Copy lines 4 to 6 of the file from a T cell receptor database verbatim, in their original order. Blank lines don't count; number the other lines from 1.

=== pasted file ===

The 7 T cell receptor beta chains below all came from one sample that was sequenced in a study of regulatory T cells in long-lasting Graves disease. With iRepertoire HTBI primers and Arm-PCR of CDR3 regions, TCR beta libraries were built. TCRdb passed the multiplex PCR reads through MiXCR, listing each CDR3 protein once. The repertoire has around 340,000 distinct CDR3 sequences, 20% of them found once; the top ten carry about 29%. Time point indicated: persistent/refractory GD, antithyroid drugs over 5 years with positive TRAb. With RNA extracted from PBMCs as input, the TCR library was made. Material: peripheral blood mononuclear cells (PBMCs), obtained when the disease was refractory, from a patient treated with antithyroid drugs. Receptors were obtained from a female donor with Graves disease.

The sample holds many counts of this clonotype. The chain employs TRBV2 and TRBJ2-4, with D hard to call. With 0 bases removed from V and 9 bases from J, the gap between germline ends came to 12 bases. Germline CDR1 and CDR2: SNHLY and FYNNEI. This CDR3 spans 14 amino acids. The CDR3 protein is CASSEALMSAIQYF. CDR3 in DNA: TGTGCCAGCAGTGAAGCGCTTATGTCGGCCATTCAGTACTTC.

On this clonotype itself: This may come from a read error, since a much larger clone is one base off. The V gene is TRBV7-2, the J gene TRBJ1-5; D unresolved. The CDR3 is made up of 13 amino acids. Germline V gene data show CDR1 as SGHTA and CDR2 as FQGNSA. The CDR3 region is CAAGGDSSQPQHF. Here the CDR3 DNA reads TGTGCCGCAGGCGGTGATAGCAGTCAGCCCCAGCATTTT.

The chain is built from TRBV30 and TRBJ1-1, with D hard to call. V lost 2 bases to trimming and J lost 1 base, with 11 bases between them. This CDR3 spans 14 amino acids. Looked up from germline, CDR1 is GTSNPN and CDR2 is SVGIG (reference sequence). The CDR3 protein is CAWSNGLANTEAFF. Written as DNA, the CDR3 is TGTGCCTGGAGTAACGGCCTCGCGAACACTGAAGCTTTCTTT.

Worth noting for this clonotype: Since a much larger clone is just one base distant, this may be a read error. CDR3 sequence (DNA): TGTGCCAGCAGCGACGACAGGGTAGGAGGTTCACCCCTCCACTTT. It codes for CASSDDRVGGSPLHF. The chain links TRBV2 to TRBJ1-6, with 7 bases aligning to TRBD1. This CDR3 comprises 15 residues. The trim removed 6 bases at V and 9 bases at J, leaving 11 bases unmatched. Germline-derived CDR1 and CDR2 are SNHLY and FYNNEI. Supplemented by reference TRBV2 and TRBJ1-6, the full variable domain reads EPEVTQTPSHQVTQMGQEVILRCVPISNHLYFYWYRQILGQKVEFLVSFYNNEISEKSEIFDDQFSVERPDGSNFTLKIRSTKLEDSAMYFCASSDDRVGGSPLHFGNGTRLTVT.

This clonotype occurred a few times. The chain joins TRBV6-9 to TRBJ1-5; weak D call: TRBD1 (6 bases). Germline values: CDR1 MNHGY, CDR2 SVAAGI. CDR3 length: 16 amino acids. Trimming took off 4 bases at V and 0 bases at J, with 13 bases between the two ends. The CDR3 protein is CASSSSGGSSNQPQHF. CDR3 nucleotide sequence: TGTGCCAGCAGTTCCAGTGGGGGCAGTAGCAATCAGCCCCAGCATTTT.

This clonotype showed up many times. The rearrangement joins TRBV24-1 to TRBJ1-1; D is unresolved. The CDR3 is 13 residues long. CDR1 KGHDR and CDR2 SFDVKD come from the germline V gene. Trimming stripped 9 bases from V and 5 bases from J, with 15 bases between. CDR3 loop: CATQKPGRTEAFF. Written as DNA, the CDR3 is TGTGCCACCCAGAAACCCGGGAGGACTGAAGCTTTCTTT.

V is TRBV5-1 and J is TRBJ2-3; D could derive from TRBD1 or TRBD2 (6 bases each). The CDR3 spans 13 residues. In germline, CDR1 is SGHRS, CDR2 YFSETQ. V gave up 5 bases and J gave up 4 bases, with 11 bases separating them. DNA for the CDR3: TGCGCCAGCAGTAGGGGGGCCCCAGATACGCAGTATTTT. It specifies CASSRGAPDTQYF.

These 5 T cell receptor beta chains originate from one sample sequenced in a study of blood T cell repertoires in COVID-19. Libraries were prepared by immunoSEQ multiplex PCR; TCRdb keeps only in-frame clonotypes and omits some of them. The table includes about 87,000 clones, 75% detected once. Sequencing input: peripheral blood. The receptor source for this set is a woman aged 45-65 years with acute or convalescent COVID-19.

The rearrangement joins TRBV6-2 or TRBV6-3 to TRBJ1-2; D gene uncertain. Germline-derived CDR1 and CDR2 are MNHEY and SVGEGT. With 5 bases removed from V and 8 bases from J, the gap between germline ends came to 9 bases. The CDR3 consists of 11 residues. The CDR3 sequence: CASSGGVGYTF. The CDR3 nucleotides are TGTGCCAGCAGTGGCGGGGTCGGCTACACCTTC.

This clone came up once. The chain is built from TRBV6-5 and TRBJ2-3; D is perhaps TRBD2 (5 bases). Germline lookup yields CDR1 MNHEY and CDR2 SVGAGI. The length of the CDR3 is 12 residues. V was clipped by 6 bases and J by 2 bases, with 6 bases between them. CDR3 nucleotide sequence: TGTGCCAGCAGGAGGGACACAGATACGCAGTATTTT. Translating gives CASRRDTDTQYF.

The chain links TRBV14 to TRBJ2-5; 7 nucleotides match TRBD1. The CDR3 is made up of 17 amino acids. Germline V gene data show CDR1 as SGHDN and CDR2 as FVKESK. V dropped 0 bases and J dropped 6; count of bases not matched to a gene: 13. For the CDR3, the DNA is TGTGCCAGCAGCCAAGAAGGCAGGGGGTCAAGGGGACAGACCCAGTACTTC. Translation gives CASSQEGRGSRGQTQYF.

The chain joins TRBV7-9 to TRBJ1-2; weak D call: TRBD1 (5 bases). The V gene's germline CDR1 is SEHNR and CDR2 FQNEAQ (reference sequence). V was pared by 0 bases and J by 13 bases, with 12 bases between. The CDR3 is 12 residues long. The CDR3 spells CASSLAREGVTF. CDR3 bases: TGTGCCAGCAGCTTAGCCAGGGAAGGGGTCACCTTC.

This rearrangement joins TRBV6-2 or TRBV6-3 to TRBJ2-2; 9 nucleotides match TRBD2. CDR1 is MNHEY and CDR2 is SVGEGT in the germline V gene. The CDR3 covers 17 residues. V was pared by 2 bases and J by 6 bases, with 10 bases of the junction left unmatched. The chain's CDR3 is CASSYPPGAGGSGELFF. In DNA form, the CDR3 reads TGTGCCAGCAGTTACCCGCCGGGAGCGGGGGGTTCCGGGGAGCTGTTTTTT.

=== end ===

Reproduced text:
The chain is built from TRBV30 and TRBJ1-1, with D hard to call. V lost 2 bases to trimming and J lost 1 base, with 11 bases between them. This CDR3 spans 14 amino acids. Looked up from germline, CDR1 is GTSNPN and CDR2 is SVGIG (reference sequence). The CDR3 protein is CAWSNGLANTEAFF. Written as DNA, the CDR3 is TGTGCCTGGAGTAACGGCCTCGCGAACACTGAAGCTTTCTTT.

Worth noting for this clonotype: Since a much larger clone is just one base distant, this may be a read error. CDR3 sequence (DNA): TGTGCCAGCAGCGACGACAGGGTAGGAGGTTCACCCCTCCACTTT. It codes for CASSDDRVGGSPLHF. The chain links TRBV2 to TRBJ1-6, with 7 bases aligning to TRBD1. This CDR3 comprises 15 residues. The trim removed 6 bases at V and 9 bases at J, leaving 11 bases unmatched. Germline-derived CDR1 and CDR2 are SNHLY and FYNNEI. Supplemented by reference TRBV2 and TRBJ1-6, the full variable domain reads EPEVTQTPSHQVTQMGQEVILRCVPISNHLYFYWYRQILGQKVEFLVSFYNNEISEKSEIFDDQFSVERPDGSNFTLKIRSTKLEDSAMYFCASSDDRVGGSPLHFGNGTRLTVT.

This clonotype occurred a few times. The chain joins TRBV6-9 to TRBJ1-5; weak D call: TRBD1 (6 bases). Germline values: CDR1 MNHGY, CDR2 SVAAGI. CDR3 length: 16 amino acids. Trimming took off 4 bases at V and 0 bases at J, with 13 bases between the two ends. The CDR3 protein is CASSSSGGSSNQPQHF. CDR3 nucleotide sequence: TGTGCCAGCAGTTCCAGTGGGGGCAGTAGCAATCAGCCCCAGCATTTT.